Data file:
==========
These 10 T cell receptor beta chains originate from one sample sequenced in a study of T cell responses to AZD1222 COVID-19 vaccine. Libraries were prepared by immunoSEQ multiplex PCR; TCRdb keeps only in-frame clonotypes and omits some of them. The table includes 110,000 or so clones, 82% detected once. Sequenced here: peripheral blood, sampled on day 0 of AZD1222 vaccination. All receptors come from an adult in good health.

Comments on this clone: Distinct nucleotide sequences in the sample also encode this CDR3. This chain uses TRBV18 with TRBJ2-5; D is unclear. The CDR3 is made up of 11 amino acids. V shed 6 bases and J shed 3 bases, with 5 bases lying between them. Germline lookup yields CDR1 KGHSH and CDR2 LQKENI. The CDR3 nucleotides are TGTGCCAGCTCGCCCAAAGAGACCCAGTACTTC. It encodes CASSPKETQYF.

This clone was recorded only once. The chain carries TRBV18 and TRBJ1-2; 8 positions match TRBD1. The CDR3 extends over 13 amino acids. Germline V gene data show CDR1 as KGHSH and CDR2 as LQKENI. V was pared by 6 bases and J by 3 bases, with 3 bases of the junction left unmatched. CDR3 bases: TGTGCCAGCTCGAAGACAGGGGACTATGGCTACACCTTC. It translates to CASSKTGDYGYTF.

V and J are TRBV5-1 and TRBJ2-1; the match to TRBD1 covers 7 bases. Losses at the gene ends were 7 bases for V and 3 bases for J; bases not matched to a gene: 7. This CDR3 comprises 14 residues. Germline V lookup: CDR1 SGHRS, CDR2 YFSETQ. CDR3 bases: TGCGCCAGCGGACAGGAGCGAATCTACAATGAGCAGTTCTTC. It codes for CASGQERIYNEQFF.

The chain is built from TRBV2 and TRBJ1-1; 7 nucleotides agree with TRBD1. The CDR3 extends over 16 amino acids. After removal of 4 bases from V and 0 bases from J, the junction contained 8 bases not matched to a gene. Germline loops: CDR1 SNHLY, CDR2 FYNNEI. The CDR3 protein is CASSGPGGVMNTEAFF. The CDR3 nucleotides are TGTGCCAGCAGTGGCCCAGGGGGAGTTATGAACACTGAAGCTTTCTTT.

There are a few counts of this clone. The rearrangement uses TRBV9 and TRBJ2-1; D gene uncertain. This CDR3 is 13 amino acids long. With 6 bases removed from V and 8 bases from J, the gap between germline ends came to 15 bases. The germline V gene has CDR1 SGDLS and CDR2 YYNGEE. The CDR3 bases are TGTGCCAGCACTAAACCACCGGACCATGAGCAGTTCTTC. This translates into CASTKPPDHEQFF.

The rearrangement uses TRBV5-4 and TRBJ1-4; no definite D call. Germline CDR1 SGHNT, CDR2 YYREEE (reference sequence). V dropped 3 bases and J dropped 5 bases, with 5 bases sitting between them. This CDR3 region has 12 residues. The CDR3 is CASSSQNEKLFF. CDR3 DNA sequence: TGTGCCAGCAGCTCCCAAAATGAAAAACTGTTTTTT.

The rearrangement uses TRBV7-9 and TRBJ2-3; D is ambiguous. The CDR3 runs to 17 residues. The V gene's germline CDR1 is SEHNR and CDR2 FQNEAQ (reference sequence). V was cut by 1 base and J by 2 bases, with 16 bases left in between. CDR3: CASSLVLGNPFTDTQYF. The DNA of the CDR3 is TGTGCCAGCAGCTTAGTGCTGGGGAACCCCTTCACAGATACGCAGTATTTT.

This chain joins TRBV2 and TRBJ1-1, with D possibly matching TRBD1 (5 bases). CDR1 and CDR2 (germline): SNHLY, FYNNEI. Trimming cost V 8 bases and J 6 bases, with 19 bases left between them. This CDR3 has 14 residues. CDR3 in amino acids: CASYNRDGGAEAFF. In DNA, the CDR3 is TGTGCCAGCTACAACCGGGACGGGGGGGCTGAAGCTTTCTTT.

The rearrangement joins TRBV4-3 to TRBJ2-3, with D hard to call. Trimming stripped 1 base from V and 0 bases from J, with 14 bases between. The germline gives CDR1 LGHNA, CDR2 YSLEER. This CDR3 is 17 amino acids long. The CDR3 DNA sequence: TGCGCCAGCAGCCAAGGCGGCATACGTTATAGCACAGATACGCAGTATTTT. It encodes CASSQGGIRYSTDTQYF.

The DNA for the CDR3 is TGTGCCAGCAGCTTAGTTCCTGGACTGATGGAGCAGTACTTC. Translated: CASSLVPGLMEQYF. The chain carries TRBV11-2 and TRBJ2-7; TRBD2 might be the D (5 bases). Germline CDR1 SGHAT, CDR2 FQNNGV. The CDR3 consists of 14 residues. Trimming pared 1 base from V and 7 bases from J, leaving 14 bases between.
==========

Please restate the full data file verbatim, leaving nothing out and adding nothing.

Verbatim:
These 10 T cell receptor beta chains originate from one sample sequenced in a study of T cell responses to AZD1222 COVID-19 vaccine. Libraries were prepared by immunoSEQ multiplex PCR; TCRdb keeps only in-frame clonotypes and omits some of them. The table includes 110,000 or so clones, 82% detected once. Sequenced here: peripheral blood, sampled on day 0 of AZD1222 vaccination. All receptors come from an adult in good health.

Comments on this clone: Distinct nucleotide sequences in the sample also encode this CDR3. This chain uses TRBV18 with TRBJ2-5; D is unclear. The CDR3 is made up of 11 amino acids. V shed 6 bases and J shed 3 bases, with 5 bases lying between them. Germline lookup yields CDR1 KGHSH and CDR2 LQKENI. The CDR3 nucleotides are TGTGCCAGCTCGCCCAAAGAGACCCAGTACTTC. It encodes CASSPKETQYF.

This clone was recorded only once. The chain carries TRBV18 and TRBJ1-2; 8 positions match TRBD1. The CDR3 extends over 13 amino acids. Germline V gene data show CDR1 as KGHSH and CDR2 as LQKENI. V was pared by 6 bases and J by 3 bases, with 3 bases of the junction left unmatched. CDR3 bases: TGTGCCAGCTCGAAGACAGGGGACTATGGCTACACCTTC. It translates to CASSKTGDYGYTF.

V and J are TRBV5-1 and TRBJ2-1; the match to TRBD1 covers 7 bases. Losses at the gene ends were 7 bases for V and 3 bases for J; bases not matched to a gene: 7. This CDR3 comprises 14 residues. Germline V lookup: CDR1 SGHRS, CDR2 YFSETQ. CDR3 bases: TGCGCCAGCGGACAGGAGCGAATCTACAATGAGCAGTTCTTC. It codes for CASGQERIYNEQFF.

The chain is built from TRBV2 and TRBJ1-1; 7 nucleotides agree with TRBD1. The CDR3 extends over 16 amino acids. After removal of 4 bases from V and 0 bases from J, the junction contained 8 bases not matched to a gene. Germline loops: CDR1 SNHLY, CDR2 FYNNEI. The CDR3 protein is CASSGPGGVMNTEAFF. The CDR3 nucleotides are TGTGCCAGCAGTGGCCCAGGGGGAGTTATGAACACTGAAGCTTTCTTT.

There are a few counts of this clone. The rearrangement uses TRBV9 and TRBJ2-1; D gene uncertain. This CDR3 is 13 amino acids long. With 6 bases removed from V and 8 bases from J, the gap between germline ends came to 15 bases. The germline V gene has CDR1 SGDLS and CDR2 YYNGEE. The CDR3 bases are TGTGCCAGCACTAAACCACCGGACCATGAGCAGTTCTTC. This translates into CASTKPPDHEQFF.

The rearrangement uses TRBV5-4 and TRBJ1-4; no definite D call. Germline CDR1 SGHNT, CDR2 YYREEE (reference sequence). V dropped 3 bases and J dropped 5 bases, with 5 bases sitting between them. This CDR3 region has 12 residues. The CDR3 is CASSSQNEKLFF. CDR3 DNA sequence: TGTGCCAGCAGCTCCCAAAATGAAAAACTGTTTTTT.

The rearrangement uses TRBV7-9 and TRBJ2-3; D is ambiguous. The CDR3 runs to 17 residues. The V gene's germline CDR1 is SEHNR and CDR2 FQNEAQ (reference sequence). V was cut by 1 base and J by 2 bases, with 16 bases left in between. CDR3: CASSLVLGNPFTDTQYF. The DNA of the CDR3 is TGTGCCAGCAGCTTAGTGCTGGGGAACCCCTTCACAGATACGCAGTATTTT.

This chain joins TRBV2 and TRBJ1-1, with D possibly matching TRBD1 (5 bases). CDR1 and CDR2 (germline): SNHLY, FYNNEI. Trimming cost V 8 bases and J 6 bases, with 19 bases left between them. This CDR3 has 14 residues. CDR3 in amino acids: CASYNRDGGAEAFF. In DNA, the CDR3 is TGTGCCAGCTACAACCGGGACGGGGGGGCTGAAGCTTTCTTT.

The rearrangement joins TRBV4-3 to TRBJ2-3, with D hard to call. Trimming stripped 1 base from V and 0 bases from J, with 14 bases between. The germline gives CDR1 LGHNA, CDR2 YSLEER. This CDR3 is 17 amino acids long. The CDR3 DNA sequence: TGCGCCAGCAGCCAAGGCGGCATACGTTATAGCACAGATACGCAGTATTTT. It encodes CASSQGGIRYSTDTQYF.

The DNA for the CDR3 is TGTGCCAGCAGCTTAGTTCCTGGACTGATGGAGCAGTACTTC. Translated: CASSLVPGLMEQYF. The chain carries TRBV11-2 and TRBJ2-7; TRBD2 might be the D (5 bases). Germline CDR1 SGHAT, CDR2 FQNNGV. The CDR3 consists of 14 residues. Trimming pared 1 base from V and 7 bases from J, leaving 14 bases between.